By Keith Laing

The governors of 23 U.S. states are pressuring the Trump administration to back down in a fight with California over gas mileage that has left automakers in a lurch about the fuel economy they will have to comply with going forward.

The governors, mostly Democrats, said in a letter dated Tuesday that they "stand together in calling for one strong, national clean car standard and support preserving state authority to protect our residents from vehicle pollution."

One notable absence among the signatories was Michigan Gov. Gretchen Whitmer.

"Strong vehicle standards protect our communities from unnecessary air pollution and fuel costs, and they address the largest source of carbon pollution in the United States," the governors wrote in a letter titled "The Nation's Clean Car Promise."

"Climate change is one of the foundational challenges of our time, and to truly address it, America needs cleaner and more efficient transportation solutions," the letter continued. "We must unite to ensure a strong, science-based national standard, in California and across the country, that increases year-over-year, provides certainty for automakers and consumers, reduces greenhouse gases, and protects public health."

The letter was signed by the governors of: California, Colorado, Connecticut, Delaware, Hawaii, Illinois, Maine, Maryland, Massachusetts, Minnesota, Montana, Nevada, New Jersey, New Mexico, New York, North Carolina, Oregon, Pennsylvania, Rhode Island, Vermont, Virginia, Washington and Wisconsin. The letter was also signed by the governor of Puerto Rico.

Tiffany Brown, a spokeswoman for Whitmer, said the governor is committed to reducing greenhouse gas emissions.

"Each governor of the U.S. Climate Alliance determines their own path for contributing to the collective goal of reducing emissions by 26-28% from 2005 levels by 2025," Brown said. "Michigan is in a unique position as the home of the U.S. auto industry and will continue to take ambitious climate action -- including in the transportation sector -- that is appropriate for the state, its economy and its communities."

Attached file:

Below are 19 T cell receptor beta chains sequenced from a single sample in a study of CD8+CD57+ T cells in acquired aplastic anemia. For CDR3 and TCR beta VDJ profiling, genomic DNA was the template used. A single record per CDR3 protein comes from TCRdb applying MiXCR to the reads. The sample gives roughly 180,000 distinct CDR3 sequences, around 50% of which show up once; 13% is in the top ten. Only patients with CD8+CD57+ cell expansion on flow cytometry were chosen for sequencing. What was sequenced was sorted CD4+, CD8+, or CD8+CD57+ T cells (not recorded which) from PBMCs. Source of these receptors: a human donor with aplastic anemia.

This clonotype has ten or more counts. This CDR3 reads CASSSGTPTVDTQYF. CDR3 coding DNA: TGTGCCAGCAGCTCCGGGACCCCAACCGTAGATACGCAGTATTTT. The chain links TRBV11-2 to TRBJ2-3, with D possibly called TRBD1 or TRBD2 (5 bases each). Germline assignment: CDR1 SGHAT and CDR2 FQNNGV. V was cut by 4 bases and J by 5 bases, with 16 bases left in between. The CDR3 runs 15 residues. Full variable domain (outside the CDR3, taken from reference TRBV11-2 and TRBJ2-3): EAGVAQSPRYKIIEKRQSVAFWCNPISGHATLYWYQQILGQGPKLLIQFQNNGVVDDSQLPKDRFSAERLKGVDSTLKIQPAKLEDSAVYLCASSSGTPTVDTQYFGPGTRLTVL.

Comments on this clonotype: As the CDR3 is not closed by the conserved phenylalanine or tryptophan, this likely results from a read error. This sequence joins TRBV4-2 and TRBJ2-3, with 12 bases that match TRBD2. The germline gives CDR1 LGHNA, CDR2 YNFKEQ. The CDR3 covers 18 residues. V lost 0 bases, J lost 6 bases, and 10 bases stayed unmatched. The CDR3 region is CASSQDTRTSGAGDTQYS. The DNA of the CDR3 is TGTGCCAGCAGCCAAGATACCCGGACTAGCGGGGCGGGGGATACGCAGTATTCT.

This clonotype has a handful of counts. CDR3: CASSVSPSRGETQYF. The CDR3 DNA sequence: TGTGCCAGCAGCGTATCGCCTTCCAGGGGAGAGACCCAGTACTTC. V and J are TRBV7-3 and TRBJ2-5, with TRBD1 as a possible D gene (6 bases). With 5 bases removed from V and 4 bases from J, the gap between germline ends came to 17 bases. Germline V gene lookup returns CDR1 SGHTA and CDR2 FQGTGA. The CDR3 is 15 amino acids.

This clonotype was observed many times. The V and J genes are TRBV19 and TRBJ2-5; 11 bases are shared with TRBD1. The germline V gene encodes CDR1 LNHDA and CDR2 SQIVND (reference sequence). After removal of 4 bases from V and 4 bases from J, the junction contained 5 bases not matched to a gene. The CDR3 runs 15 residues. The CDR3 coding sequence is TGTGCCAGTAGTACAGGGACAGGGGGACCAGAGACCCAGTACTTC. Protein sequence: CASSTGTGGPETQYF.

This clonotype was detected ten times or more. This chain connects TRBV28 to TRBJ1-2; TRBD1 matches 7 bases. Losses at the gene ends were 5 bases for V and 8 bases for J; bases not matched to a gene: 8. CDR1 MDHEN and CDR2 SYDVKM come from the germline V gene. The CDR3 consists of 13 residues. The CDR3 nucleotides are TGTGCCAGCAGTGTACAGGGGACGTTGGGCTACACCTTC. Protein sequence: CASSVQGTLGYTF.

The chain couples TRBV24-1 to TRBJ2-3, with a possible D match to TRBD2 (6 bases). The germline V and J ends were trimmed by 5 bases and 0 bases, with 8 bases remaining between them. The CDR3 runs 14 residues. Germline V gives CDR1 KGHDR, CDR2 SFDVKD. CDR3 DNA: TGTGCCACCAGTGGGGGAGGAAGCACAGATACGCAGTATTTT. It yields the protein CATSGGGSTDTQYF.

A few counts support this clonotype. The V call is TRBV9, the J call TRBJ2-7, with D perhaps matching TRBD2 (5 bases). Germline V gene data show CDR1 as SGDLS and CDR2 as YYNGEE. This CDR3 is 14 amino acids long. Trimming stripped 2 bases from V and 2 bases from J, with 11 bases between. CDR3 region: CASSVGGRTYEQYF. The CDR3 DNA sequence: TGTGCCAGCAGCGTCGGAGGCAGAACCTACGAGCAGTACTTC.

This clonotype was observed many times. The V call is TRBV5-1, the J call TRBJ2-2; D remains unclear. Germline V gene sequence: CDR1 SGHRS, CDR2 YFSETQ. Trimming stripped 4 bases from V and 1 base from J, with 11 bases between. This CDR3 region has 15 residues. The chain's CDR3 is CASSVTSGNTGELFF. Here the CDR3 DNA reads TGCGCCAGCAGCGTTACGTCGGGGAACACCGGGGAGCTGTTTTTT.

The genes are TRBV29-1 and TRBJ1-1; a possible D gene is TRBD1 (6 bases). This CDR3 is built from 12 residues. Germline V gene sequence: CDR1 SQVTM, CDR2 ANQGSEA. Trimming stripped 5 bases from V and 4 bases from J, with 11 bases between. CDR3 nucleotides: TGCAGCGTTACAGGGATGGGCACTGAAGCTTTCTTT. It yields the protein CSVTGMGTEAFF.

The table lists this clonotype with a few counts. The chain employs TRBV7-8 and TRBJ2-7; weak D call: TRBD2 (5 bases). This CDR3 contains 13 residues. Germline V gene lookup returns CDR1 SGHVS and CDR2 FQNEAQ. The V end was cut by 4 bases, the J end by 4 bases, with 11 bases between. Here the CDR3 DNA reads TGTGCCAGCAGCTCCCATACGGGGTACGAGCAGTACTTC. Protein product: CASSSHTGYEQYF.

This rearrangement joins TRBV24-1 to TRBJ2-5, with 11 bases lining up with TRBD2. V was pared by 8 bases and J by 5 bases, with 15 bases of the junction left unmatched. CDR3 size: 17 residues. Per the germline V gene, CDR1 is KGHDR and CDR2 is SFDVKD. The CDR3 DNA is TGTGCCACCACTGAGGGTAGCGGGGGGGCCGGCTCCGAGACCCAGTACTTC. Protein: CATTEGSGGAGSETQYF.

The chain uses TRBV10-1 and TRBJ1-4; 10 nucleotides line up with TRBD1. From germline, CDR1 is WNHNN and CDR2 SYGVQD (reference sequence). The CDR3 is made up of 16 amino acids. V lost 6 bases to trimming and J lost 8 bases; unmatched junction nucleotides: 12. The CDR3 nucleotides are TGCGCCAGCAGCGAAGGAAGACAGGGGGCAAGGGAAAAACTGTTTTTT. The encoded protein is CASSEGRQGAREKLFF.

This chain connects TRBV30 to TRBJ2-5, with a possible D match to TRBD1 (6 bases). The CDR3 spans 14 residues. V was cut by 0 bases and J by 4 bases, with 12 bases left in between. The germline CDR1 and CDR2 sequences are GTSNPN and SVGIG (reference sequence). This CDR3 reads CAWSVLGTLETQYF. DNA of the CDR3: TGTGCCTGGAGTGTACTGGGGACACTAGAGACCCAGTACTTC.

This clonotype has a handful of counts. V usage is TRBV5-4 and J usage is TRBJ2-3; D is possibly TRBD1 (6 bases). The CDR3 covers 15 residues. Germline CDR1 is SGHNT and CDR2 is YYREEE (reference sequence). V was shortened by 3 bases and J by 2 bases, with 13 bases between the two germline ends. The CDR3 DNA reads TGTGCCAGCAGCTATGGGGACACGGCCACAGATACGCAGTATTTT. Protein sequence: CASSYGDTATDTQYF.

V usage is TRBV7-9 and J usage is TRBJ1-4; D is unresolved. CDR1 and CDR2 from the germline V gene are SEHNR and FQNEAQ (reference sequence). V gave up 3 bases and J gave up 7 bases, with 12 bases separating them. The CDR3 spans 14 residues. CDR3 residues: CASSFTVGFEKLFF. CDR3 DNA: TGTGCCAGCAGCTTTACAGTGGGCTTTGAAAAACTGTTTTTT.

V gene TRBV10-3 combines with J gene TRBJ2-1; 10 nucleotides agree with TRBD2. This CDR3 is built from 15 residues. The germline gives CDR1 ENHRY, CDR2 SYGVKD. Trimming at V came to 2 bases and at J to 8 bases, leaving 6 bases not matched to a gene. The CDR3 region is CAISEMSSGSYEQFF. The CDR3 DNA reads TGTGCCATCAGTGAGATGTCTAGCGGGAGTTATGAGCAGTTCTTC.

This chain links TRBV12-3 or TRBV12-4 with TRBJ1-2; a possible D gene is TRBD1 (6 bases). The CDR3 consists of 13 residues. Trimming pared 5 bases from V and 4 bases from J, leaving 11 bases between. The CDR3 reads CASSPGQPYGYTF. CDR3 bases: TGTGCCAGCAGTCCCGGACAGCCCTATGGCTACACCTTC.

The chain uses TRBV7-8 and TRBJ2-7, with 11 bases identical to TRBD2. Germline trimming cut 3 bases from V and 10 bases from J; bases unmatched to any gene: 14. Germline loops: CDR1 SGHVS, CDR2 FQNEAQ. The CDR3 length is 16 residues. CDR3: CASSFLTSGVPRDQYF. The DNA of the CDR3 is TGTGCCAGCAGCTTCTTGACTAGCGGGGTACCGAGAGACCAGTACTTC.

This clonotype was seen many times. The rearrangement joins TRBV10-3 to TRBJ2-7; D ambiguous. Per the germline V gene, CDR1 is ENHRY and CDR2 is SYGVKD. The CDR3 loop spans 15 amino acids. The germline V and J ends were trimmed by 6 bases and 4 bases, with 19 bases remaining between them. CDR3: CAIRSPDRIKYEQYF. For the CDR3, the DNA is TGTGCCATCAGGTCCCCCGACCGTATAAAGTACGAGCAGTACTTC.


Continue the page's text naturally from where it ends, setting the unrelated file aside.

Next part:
The letter from the governors of 23 other states comes amid an intensifying fight between the Trump administration and California over the former's proposal to roll back stringent gas-mileage rules that were enacted under former President Barack Obama.

The Trump administration announced last year its intention to ease stringent gas-mileage rules that would have required fleets averaging nearly 55 miles per gallon by 2025. The administration proposed a freeze in the mandate after 2020, touching off a fierce battle with California, which helped to craft the Obama-era rules. The Trump administration's proposal to freeze gas mileage rules would keep a requirement automakers to average a fleetwide of 39 miles per gallon by 2020 in place until 2026.

The two sides attempted to negotiate a potential agreement, but the White House announced in February it was pulling out of the talks and moving forward with its proposed freeze in the gas mileage rules.

Automakers cheered the decision to reopen the so called mid-term review they were promised when the Obama-era gas mileage rules were agreed to in 2011. But they hoped the Trump administration would quickly reach an agreement with California on a new set of rules to prevent a lengthy legal battle that would leave the mpg requirements for the next half-decade in limbo.

"It is untenable to face a marketplace with different standards in different states, but it also untenable to face standards that rise so high that only a handful of electric vehicles can achieve them," the Alliance of Automobile Manufacturers, which lobbies for U.S. and foreign-owned automakers in Washington, said Tuesday. "We encourage both the federal government and states to come together and meet midway on a final rule that is good for the environment, achievable and consistent across the 50 states."

The Trump administration has floated the idea of moving revoke a longstanding waiver allowing California and other states to set their own stricter auto emissions standards. Thirteen states and Washington, D.C., have adopted California's mileage rules, meaning automakers could be left with one set of rules for a quarter of the country and another set for the remaining states.

Revoking California's waiver, which is ensconced in the Clean Air Act, would require a act of Congress that is unlikely with the U.S. House under the control of House Speaker Nancy Pelosi (D-Calif.).

Lawmakers who have been critical of the Trump administration's efforts to roll back the mpg rules applauded the governors who backed California in the mileage fight on Tuesday.

"For more than two years now, I have been urging the Trump administration to work with the state of California to strike a deal on fuel economy and greenhouse gas standards," U.S. Senator Tom Carper (D-Del.), top Democrat on the Senate Environment and Public Works Committee, said Tuesday. "But since the Trump Administration seems determined to put all environmental progress into reverse, automakers should make clear that they will not support this rollback by working directly with California and these 23 states to drive automobile technology into the future."

(c)2019 The Detroit News